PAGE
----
Once books arrive, participating schools and organizations will receive invitations from Voice of Witness Education Program staff to participate in one-on-one consultations or conference calls, and have an opportunity to connect with other educators through the Voice of Witness Learning Community. This national network consists of educators, students, journalists, advocates, community organizers, artists, and more. Participants will also have access to free, downloadable curricula from the Voice of Witness website. 

What does Voice of Witness require or expect in return?

We will require a short, end-of-year report detailing how the books were used, which learning goals were addressed, number of people served, etc. Our expectation (but not requirement) is that participating schools and organizations will contribute to Voice of Witness curricular resources by sharing lesson plans, project ideas, assessment models, work samples, and other demonstrations of how the books were used in classroom and community settings. Participants will also be asked to contribute a post to our bi-weekly blog, I, Witness, which is devoted to exploring essential questions around the teaching and learning of oral history.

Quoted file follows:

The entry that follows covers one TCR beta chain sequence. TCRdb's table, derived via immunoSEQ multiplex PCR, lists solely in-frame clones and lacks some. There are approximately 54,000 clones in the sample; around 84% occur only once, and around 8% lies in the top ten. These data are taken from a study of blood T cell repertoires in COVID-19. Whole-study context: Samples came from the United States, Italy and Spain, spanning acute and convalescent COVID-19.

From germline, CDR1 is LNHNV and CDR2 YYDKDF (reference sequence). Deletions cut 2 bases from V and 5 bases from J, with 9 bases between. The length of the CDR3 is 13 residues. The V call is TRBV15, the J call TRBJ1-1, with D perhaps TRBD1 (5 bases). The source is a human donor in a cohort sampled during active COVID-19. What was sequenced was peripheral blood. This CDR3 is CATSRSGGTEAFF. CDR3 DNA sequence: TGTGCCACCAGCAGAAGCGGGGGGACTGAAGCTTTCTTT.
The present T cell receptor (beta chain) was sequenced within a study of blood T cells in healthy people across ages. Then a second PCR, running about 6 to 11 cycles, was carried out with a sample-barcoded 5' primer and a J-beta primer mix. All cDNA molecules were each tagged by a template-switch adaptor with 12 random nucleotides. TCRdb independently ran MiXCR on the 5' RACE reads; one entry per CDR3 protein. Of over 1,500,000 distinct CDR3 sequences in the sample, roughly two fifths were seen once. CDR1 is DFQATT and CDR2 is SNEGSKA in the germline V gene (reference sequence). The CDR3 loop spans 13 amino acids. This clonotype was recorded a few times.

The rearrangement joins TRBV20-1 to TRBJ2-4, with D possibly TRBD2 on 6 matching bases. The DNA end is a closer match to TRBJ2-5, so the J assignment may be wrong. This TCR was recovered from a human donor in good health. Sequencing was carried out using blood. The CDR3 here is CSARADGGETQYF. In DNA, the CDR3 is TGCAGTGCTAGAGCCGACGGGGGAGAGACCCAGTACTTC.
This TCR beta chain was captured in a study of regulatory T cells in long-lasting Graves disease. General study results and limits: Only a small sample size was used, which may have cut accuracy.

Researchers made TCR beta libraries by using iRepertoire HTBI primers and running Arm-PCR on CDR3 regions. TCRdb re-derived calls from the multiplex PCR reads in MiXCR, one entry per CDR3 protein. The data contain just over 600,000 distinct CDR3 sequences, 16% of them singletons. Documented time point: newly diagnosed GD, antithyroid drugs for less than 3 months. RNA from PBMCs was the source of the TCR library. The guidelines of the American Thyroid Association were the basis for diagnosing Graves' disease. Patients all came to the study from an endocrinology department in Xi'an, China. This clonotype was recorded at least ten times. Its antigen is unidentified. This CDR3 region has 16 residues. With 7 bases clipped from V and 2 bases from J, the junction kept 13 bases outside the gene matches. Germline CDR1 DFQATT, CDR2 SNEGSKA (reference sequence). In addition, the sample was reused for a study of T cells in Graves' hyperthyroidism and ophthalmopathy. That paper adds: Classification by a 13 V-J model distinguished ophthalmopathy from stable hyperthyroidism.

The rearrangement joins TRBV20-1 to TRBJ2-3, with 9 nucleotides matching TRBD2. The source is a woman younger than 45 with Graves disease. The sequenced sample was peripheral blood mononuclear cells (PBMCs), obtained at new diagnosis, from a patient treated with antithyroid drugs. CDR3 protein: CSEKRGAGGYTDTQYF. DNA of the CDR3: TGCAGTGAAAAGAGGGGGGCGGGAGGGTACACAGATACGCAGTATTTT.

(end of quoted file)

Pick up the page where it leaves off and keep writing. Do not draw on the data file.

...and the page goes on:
What is a Voice of Witness “learning community”?

The short answer is that in a Voice of Witness learning community, everyone is a teacher and everyone is a student. The slightly longer answer is that Voice of Witness learning communities are engaged and supportive networks of individuals and organizations who are committed to the transformative power of storytelling, and share an interest in education, social justice, community building, critical thinking, communication, cultural competency, and more.

When will I find out if I’ve been selected to receive the books?

We will notify selected organizations and schools on July 29, 2016.

Are these books really free?

Yes, they are really free! We’ve received funding from various individuals and foundations in order to offer these books and curricular resources free of charge. Mailing and book shipping costs are definitely covered!


If you still have questions, feel free to contact us at edu@voiceofwitness.org.




“Students saw the larger importance and power of storytelling and felt a great sense of connection to their own oral history work. In addition, the support provided by Voice of Witness has also furthered the sense of community created in the classroom.”

—Lisa Thyer, Amos Alonzo Stagg High School, Palos Hills, IL

“My classes have never been more engaged.”

—Graham Knisley, Valley Prep Academy,
Louisville, KY

“The journalism class at The Academy at Palumbo is Philadelphia is absolutely in love with the narratives in The Voice of Witness Reader. The oral history narrative by Adama Bah inspired all of us to write, direct, and produce our own oral history mixed media projects focusing on defining moments in our lives.”

—Robert Paul, The Academy at Palumbo, Philadelphia, PA

See past and current participating schools and organizations here.

Graham Knisley with his 8th graders at Valley Prep Academy, Louisville, KY